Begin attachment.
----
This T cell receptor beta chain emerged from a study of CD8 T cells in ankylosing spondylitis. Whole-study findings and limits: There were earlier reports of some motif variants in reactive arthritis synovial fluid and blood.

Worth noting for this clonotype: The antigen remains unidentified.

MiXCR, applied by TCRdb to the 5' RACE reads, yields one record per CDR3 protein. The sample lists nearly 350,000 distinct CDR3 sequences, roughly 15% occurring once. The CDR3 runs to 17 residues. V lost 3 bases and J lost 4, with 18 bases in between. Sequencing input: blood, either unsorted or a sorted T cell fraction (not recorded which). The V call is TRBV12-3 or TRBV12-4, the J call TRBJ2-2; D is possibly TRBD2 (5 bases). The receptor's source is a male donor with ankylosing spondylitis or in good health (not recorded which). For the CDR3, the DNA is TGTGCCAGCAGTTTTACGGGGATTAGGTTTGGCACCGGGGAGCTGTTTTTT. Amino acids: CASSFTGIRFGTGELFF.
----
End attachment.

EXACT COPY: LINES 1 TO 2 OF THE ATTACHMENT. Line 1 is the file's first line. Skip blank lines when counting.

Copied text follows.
This T cell receptor beta chain emerged from a study of CD8 T cells in ankylosing spondylitis. Whole-study findings and limits: There were earlier reports of some motif variants in reactive arthritis synovial fluid and blood.

Worth noting for this clonotype: The antigen remains unidentified.